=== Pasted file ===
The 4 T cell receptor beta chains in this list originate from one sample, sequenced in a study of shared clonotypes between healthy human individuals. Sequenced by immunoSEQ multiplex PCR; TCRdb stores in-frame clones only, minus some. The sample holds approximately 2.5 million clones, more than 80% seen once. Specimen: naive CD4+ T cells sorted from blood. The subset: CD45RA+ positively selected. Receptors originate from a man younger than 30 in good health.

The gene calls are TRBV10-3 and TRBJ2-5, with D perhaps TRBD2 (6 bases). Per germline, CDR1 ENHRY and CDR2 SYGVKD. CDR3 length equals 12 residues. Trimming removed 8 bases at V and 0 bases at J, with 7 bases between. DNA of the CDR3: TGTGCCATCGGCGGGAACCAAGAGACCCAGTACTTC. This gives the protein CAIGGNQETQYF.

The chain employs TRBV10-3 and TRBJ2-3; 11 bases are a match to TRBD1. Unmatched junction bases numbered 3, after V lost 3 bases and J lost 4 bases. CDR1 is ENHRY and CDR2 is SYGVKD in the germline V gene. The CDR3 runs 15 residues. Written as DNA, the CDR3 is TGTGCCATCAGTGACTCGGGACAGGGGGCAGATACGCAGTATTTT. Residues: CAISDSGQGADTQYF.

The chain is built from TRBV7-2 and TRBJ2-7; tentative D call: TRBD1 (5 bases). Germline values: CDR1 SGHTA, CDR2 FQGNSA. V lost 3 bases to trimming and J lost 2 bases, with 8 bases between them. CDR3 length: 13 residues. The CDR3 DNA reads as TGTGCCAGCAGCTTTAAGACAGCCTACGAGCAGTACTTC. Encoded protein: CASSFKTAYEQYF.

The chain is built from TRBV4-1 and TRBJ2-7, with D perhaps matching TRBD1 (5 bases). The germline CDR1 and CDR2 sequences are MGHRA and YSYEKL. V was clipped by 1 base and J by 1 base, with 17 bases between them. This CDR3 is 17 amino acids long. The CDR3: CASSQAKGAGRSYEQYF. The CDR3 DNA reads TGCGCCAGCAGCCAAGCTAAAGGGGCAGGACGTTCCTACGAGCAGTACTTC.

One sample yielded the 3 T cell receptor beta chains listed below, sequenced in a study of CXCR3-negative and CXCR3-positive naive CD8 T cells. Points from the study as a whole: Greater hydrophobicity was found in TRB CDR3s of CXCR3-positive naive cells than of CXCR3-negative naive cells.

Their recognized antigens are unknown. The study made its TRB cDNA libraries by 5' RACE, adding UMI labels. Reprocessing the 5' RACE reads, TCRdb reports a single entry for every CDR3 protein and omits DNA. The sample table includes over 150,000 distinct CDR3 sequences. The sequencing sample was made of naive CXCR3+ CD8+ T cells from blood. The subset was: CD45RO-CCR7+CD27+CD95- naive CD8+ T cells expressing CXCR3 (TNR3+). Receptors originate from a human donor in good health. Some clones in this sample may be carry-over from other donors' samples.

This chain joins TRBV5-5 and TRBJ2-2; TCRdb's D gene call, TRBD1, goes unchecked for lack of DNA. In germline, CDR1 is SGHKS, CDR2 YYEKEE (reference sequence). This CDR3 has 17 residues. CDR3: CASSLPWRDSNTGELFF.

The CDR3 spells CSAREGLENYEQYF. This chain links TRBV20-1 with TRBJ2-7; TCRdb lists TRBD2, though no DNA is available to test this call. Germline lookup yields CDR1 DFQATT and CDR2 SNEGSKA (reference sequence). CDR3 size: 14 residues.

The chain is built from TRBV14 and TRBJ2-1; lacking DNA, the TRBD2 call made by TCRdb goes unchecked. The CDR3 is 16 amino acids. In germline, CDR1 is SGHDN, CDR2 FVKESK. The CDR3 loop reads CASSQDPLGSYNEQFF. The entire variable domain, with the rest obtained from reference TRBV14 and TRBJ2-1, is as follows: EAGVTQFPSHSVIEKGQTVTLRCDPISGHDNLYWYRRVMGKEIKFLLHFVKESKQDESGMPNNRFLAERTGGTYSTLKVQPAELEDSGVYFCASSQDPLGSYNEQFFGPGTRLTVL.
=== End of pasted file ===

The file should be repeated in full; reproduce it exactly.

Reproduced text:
The 4 T cell receptor beta chains in this list originate from one sample, sequenced in a study of shared clonotypes between healthy human individuals. Sequenced by immunoSEQ multiplex PCR; TCRdb stores in-frame clones only, minus some. The sample holds approximately 2.5 million clones, more than 80% seen once. Specimen: naive CD4+ T cells sorted from blood. The subset: CD45RA+ positively selected. Receptors originate from a man younger than 30 in good health.

The gene calls are TRBV10-3 and TRBJ2-5, with D perhaps TRBD2 (6 bases). Per germline, CDR1 ENHRY and CDR2 SYGVKD. CDR3 length equals 12 residues. Trimming removed 8 bases at V and 0 bases at J, with 7 bases between. DNA of the CDR3: TGTGCCATCGGCGGGAACCAAGAGACCCAGTACTTC. This gives the protein CAIGGNQETQYF.

The chain employs TRBV10-3 and TRBJ2-3; 11 bases are a match to TRBD1. Unmatched junction bases numbered 3, after V lost 3 bases and J lost 4 bases. CDR1 is ENHRY and CDR2 is SYGVKD in the germline V gene. The CDR3 runs 15 residues. Written as DNA, the CDR3 is TGTGCCATCAGTGACTCGGGACAGGGGGCAGATACGCAGTATTTT. Residues: CAISDSGQGADTQYF.

The chain is built from TRBV7-2 and TRBJ2-7; tentative D call: TRBD1 (5 bases). Germline values: CDR1 SGHTA, CDR2 FQGNSA. V lost 3 bases to trimming and J lost 2 bases, with 8 bases between them. CDR3 length: 13 residues. The CDR3 DNA reads as TGTGCCAGCAGCTTTAAGACAGCCTACGAGCAGTACTTC. Encoded protein: CASSFKTAYEQYF.

The chain is built from TRBV4-1 and TRBJ2-7, with D perhaps matching TRBD1 (5 bases). The germline CDR1 and CDR2 sequences are MGHRA and YSYEKL. V was clipped by 1 base and J by 1 base, with 17 bases between them. This CDR3 is 17 amino acids long. The CDR3: CASSQAKGAGRSYEQYF. The CDR3 DNA reads TGCGCCAGCAGCCAAGCTAAAGGGGCAGGACGTTCCTACGAGCAGTACTTC.

One sample yielded the 3 T cell receptor beta chains listed below, sequenced in a study of CXCR3-negative and CXCR3-positive naive CD8 T cells. Points from the study as a whole: Greater hydrophobicity was found in TRB CDR3s of CXCR3-positive naive cells than of CXCR3-negative naive cells.

Their recognized antigens are unknown. The study made its TRB cDNA libraries by 5' RACE, adding UMI labels. Reprocessing the 5' RACE reads, TCRdb reports a single entry for every CDR3 protein and omits DNA. The sample table includes over 150,000 distinct CDR3 sequences. The sequencing sample was made of naive CXCR3+ CD8+ T cells from blood. The subset was: CD45RO-CCR7+CD27+CD95- naive CD8+ T cells expressing CXCR3 (TNR3+). Receptors originate from a human donor in good health. Some clones in this sample may be carry-over from other donors' samples.

This chain joins TRBV5-5 and TRBJ2-2; TCRdb's D gene call, TRBD1, goes unchecked for lack of DNA. In germline, CDR1 is SGHKS, CDR2 YYEKEE (reference sequence). This CDR3 has 17 residues. CDR3: CASSLPWRDSNTGELFF.

The CDR3 spells CSAREGLENYEQYF. This chain links TRBV20-1 with TRBJ2-7; TCRdb lists TRBD2, though no DNA is available to test this call. Germline lookup yields CDR1 DFQATT and CDR2 SNEGSKA (reference sequence). CDR3 size: 14 residues.

The chain is built from TRBV14 and TRBJ2-1; lacking DNA, the TRBD2 call made by TCRdb goes unchecked. The CDR3 is 16 amino acids. In germline, CDR1 is SGHDN, CDR2 FVKESK. The CDR3 loop reads CASSQDPLGSYNEQFF. The entire variable domain, with the rest obtained from reference TRBV14 and TRBJ2-1, is as follows: EAGVTQFPSHSVIEKGQTVTLRCDPISGHDNLYWYRRVMGKEIKFLLHFVKESKQDESGMPNNRFLAERTGGTYSTLKVQPAELEDSGVYFCASSQDPLGSYNEQFFGPGTRLTVL.